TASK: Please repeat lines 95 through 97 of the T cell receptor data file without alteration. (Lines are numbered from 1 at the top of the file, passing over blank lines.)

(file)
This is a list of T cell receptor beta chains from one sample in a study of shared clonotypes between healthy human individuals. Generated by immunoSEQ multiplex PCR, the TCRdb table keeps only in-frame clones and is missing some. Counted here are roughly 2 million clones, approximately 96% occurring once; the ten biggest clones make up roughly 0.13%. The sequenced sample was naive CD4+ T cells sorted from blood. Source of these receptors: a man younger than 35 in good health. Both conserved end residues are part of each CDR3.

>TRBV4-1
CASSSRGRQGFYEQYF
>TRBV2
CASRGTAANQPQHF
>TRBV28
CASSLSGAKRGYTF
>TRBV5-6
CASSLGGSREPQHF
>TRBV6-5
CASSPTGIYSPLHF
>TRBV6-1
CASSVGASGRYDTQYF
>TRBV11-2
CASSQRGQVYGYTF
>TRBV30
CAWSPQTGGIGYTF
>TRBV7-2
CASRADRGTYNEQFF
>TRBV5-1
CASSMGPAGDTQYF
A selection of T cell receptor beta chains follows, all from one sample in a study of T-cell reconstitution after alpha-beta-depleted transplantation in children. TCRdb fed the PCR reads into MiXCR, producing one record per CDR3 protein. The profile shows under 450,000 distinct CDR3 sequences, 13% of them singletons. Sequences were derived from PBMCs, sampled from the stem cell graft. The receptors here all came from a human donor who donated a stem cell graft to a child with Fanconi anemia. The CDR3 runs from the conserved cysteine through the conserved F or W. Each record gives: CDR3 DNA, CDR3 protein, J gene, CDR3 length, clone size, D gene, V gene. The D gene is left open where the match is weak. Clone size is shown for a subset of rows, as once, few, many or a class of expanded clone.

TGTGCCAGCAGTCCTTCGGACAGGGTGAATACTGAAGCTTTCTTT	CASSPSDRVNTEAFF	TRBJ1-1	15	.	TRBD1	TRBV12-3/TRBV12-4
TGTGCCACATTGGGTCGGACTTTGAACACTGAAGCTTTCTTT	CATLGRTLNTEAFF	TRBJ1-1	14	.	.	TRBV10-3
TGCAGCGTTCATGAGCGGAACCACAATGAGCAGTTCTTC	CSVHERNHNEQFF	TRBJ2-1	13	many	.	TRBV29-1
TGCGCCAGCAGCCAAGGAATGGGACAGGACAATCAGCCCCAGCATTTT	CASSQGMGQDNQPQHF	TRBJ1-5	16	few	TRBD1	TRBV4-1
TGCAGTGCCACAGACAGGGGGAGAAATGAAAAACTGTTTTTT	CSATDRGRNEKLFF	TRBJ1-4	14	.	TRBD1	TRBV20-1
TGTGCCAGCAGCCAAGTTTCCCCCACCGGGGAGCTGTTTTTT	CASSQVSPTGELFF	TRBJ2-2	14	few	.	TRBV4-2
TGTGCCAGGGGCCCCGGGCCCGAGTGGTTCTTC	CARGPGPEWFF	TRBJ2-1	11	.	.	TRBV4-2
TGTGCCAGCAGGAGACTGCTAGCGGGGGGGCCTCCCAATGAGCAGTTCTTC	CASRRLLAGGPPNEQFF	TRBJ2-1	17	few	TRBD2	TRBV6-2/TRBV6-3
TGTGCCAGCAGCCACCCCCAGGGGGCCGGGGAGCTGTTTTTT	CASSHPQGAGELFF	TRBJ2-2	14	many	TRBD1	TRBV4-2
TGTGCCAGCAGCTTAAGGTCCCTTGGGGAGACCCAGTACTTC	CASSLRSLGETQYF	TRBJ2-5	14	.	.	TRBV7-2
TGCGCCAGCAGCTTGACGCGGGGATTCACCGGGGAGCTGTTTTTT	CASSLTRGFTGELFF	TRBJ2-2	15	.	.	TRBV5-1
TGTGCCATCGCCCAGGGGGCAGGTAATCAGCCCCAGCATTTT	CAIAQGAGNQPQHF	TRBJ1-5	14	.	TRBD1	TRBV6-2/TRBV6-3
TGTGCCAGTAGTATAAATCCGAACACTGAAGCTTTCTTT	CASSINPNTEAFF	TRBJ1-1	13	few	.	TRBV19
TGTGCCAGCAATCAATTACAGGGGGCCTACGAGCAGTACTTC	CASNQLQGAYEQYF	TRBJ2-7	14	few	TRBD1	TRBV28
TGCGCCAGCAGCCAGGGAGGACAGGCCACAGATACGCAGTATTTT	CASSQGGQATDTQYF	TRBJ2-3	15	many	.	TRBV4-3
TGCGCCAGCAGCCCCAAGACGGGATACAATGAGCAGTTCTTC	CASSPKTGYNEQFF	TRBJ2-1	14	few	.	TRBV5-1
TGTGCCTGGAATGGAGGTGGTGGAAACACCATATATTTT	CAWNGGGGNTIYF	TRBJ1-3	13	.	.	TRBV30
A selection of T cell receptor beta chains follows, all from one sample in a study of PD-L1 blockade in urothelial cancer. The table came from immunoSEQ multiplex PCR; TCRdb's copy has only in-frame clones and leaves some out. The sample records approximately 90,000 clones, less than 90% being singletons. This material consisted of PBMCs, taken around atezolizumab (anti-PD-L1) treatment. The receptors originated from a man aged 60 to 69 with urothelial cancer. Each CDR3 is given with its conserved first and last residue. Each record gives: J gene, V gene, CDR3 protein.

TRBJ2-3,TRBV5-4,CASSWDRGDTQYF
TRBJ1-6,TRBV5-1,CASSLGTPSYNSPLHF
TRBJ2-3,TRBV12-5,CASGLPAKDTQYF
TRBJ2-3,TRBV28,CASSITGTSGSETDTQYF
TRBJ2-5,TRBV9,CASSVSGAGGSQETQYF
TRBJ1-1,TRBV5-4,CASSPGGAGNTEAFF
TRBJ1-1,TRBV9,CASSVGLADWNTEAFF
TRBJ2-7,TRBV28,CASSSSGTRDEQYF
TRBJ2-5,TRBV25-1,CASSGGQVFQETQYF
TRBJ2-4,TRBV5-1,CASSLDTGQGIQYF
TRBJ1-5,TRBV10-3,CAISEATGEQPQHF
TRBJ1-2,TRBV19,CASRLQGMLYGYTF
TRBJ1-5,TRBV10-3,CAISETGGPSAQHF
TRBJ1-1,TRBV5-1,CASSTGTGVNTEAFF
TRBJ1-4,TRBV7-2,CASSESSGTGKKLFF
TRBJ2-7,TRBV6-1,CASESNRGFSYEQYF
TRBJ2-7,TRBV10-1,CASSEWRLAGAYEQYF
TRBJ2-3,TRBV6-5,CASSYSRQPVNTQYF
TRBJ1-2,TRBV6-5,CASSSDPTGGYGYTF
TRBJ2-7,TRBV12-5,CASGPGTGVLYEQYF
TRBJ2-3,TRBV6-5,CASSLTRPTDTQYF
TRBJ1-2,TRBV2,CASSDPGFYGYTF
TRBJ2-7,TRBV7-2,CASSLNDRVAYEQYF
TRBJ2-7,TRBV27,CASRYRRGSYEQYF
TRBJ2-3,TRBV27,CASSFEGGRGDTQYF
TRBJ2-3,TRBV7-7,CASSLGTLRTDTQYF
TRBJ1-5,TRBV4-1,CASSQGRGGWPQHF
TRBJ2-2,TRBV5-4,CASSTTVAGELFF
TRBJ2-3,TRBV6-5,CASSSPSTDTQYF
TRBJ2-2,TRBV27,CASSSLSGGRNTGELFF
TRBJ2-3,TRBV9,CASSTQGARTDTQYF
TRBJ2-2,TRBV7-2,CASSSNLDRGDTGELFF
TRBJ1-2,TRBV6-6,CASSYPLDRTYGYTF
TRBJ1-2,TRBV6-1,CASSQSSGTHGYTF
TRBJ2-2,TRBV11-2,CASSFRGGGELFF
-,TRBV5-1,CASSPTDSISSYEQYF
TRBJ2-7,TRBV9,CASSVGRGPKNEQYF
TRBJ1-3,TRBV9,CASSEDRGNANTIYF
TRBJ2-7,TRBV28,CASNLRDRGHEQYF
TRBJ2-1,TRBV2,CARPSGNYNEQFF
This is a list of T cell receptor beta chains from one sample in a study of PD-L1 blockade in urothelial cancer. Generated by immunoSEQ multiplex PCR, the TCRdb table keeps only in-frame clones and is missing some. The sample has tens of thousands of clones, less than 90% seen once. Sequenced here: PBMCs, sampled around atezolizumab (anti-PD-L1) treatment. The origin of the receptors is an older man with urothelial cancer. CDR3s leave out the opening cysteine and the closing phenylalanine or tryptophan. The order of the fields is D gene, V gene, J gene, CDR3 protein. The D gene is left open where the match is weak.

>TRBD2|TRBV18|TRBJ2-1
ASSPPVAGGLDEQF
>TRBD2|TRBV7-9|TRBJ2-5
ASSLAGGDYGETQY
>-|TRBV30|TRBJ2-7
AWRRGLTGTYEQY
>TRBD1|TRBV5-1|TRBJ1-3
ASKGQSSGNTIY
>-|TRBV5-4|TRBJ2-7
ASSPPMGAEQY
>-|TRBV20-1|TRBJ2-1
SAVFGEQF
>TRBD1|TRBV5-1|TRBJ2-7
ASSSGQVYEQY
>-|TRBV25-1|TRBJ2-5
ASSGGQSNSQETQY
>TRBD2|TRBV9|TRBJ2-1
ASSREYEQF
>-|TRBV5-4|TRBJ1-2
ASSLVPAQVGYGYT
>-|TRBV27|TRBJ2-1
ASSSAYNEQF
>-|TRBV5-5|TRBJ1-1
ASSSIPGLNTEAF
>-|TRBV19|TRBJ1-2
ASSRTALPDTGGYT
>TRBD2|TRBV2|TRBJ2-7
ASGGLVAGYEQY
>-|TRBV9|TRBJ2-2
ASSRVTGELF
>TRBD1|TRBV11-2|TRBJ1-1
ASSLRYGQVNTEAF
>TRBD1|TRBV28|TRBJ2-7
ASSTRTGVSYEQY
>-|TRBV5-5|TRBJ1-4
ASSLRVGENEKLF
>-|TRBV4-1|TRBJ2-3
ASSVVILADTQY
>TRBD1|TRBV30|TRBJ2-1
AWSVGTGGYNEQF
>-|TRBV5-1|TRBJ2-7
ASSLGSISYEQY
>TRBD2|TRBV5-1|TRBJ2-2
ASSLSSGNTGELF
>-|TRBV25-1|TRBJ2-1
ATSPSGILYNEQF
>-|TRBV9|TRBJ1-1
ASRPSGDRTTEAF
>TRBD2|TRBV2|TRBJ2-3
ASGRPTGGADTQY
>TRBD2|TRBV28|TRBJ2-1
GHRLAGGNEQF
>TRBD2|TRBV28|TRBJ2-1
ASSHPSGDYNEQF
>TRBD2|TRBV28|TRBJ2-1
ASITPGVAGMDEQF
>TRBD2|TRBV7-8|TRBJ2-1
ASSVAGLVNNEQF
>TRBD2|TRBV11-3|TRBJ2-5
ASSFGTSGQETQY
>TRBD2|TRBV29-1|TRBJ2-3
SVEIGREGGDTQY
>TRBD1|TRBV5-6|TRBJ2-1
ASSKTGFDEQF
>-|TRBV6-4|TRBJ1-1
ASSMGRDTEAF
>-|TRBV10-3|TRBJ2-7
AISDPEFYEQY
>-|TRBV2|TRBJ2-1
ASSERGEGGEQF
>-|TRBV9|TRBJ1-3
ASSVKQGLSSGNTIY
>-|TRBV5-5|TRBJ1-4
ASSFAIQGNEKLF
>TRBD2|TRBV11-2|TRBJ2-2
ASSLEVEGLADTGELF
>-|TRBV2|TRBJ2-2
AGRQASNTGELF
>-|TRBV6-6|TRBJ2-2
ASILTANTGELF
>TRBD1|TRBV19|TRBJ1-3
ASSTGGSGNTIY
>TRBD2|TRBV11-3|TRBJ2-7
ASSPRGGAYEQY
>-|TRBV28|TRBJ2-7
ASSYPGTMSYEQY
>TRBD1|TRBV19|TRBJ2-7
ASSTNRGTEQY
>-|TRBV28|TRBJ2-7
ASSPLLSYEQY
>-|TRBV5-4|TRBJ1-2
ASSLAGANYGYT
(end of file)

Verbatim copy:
ASSSGQVYEQY
>-|TRBV25-1|TRBJ2-5
ASSGGQSNSQETQY